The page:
Inside McDonald’s talent strategy

by Brett Henebery06 Jul 2017

McDonald’s employees now have the opportunity to finish their studies and earn a diploma through a ground-breaking employee education program.

The 18-month “Archways to Opportunity” employee education program is being rolled out in collaboration with educational content company, Cengage and has seen more than 800 employees enrolled in under two years.

Ron Stefanski, executive director for strategic alliances at Cengage, told EBN that the online program provides a meaningful incentive to young people who desire to take on further training.

“Organisations that require a lot of people – retail, food services – they have to bring a lot of people into the workforce,” he said.

“Among corporations, there’s definitely an initiative underway. They see [an education benefit] as a way to provide an opportunity to people with low skills but it’s also an opportunity to change the conversations about their talent strategy.”

Stefanski pointed out that the skills-based, career-focused online curriculum is designed for adult learners who might have done a year or two at a traditional high school but didn’t finish for a variety of reasons.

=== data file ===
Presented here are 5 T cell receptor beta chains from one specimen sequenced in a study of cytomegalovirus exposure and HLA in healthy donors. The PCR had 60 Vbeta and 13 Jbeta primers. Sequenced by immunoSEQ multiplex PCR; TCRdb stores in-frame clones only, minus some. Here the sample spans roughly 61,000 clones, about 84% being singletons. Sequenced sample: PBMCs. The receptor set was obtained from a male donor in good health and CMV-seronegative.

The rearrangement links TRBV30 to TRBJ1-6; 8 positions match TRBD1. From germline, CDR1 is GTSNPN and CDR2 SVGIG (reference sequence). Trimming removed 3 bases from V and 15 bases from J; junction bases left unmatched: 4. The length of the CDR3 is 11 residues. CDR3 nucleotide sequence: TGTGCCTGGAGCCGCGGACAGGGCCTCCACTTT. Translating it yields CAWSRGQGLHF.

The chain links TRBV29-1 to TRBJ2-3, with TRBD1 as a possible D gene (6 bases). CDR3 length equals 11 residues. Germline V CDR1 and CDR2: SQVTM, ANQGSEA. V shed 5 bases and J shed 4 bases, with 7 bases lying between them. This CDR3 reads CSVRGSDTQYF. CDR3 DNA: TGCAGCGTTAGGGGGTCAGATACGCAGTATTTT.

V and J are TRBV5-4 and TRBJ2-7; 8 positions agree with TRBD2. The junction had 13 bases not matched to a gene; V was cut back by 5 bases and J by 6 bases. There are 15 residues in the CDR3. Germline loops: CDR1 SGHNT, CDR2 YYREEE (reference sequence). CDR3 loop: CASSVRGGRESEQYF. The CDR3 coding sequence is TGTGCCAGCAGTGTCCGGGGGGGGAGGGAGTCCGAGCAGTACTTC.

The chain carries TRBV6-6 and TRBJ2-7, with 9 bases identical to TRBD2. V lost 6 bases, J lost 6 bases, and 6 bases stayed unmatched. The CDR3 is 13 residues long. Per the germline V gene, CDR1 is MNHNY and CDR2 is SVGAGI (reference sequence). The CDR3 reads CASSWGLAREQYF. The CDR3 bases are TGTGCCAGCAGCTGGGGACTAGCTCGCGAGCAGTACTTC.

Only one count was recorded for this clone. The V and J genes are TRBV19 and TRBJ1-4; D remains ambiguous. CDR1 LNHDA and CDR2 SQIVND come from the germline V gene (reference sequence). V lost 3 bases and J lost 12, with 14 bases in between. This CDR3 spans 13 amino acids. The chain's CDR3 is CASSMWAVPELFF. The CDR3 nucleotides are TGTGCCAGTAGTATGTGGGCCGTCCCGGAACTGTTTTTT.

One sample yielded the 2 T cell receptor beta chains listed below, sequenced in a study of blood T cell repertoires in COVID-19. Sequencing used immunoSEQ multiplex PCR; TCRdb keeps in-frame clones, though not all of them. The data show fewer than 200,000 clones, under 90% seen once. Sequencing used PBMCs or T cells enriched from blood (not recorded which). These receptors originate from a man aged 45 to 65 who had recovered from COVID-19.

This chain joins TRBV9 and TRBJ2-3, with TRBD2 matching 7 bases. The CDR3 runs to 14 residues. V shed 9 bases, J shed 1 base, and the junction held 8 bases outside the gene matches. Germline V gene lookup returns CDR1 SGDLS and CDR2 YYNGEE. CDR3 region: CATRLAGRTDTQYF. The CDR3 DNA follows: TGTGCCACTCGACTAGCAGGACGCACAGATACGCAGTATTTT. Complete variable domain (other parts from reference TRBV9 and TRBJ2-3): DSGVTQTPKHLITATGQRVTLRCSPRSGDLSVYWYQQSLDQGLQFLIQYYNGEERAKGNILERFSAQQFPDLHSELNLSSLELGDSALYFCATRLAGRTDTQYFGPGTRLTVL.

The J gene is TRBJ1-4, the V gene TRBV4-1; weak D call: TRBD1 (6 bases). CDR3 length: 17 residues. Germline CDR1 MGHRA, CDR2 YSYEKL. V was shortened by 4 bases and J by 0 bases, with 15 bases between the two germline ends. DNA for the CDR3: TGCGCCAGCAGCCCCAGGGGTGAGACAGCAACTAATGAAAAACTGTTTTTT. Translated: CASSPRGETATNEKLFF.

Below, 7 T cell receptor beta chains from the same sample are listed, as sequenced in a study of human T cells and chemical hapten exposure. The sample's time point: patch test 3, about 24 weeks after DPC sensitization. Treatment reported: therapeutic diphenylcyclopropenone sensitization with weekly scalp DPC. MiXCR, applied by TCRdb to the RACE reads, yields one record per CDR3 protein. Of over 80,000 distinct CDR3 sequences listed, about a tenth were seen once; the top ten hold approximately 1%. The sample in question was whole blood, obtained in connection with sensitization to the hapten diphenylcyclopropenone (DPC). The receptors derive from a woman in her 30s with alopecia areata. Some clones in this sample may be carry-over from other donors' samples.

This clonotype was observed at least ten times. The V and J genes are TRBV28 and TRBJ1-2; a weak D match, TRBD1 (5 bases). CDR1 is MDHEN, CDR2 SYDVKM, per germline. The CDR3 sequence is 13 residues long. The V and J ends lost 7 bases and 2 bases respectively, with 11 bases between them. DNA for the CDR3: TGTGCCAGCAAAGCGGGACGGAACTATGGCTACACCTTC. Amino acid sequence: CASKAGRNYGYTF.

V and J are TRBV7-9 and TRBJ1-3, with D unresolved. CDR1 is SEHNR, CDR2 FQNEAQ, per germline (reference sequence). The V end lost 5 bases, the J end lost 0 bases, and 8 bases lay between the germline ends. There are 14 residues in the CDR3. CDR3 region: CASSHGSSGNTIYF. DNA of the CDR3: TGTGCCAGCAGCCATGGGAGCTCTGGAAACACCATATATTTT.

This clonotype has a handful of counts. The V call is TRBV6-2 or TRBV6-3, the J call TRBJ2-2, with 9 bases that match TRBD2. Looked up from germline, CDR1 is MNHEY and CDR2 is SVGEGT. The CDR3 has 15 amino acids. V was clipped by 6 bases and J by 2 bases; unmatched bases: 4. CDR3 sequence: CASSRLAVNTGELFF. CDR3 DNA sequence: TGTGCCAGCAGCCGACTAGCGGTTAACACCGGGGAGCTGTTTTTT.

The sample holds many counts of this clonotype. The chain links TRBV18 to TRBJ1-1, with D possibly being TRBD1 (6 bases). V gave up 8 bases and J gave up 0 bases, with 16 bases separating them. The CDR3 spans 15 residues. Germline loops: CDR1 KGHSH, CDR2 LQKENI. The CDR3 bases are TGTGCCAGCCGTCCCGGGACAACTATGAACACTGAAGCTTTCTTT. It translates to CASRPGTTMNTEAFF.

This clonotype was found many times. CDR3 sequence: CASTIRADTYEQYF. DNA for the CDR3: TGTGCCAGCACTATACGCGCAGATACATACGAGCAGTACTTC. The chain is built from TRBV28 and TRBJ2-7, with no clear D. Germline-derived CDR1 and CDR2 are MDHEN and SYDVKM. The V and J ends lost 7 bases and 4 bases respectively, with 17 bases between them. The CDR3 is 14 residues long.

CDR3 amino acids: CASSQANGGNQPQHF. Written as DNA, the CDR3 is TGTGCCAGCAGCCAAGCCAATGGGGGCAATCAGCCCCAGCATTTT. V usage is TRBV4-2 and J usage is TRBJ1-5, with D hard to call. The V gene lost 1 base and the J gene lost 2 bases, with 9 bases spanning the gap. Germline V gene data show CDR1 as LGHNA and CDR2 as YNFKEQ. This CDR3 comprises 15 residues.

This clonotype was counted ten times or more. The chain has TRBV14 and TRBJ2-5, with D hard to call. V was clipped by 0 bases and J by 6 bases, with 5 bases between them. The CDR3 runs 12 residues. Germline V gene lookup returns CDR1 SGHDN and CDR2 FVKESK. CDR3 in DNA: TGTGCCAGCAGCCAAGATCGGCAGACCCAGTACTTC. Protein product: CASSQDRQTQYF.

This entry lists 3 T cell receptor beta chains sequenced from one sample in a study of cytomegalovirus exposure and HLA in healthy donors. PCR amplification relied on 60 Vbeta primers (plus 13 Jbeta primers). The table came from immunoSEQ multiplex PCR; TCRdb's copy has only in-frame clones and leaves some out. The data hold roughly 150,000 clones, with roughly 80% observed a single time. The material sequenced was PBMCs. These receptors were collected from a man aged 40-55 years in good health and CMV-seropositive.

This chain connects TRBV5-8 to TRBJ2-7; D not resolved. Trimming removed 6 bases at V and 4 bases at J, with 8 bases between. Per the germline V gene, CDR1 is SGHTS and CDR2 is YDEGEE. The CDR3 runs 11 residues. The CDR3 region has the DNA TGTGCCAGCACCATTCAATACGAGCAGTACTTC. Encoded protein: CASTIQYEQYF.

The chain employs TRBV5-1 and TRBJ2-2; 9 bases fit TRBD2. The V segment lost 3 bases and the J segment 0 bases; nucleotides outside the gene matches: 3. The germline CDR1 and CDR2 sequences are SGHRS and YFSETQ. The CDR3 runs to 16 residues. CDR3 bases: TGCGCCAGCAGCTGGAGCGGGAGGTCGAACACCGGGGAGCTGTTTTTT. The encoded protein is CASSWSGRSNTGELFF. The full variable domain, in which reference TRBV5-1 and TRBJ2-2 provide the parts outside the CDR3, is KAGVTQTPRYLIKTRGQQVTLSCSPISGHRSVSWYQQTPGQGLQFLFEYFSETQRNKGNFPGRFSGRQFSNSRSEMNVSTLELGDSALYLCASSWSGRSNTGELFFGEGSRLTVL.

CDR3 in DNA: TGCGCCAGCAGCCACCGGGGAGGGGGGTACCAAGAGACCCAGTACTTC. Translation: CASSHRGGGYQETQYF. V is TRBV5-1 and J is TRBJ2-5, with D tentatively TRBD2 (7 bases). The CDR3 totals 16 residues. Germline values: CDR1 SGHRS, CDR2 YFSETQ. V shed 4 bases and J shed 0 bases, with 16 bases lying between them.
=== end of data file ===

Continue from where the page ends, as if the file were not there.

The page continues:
“Employees might have not found their classwork relevant, didn’t have support from their family or school, or have repeatedly been told they’re a failure, a label they embrace over time,” he said.
“There’s a real stigma built around being a high school dropout.”

About 40% of McDonald’s employees do not have, or are working toward, their high school diploma, and 20% to 25% of those employees are store managers.

The 18-credit program, which costs $1,295 per student, offers four elective courses and then turns those classes into entry-level workforce tracks, such as restaurant and safety, retail and customer service, and child development.

From there, employees are ready to take academic classes with a newfound confidence from excelling in their elective courses, Stefanski says.

The nationally accredited program is also competency-based, with participants needing to pass a course with a 70% score or better to advance, he says.

Employees that fail a unit three consecutive times are then directed to an academic coach, who follows them from the start of the program until they graduate.

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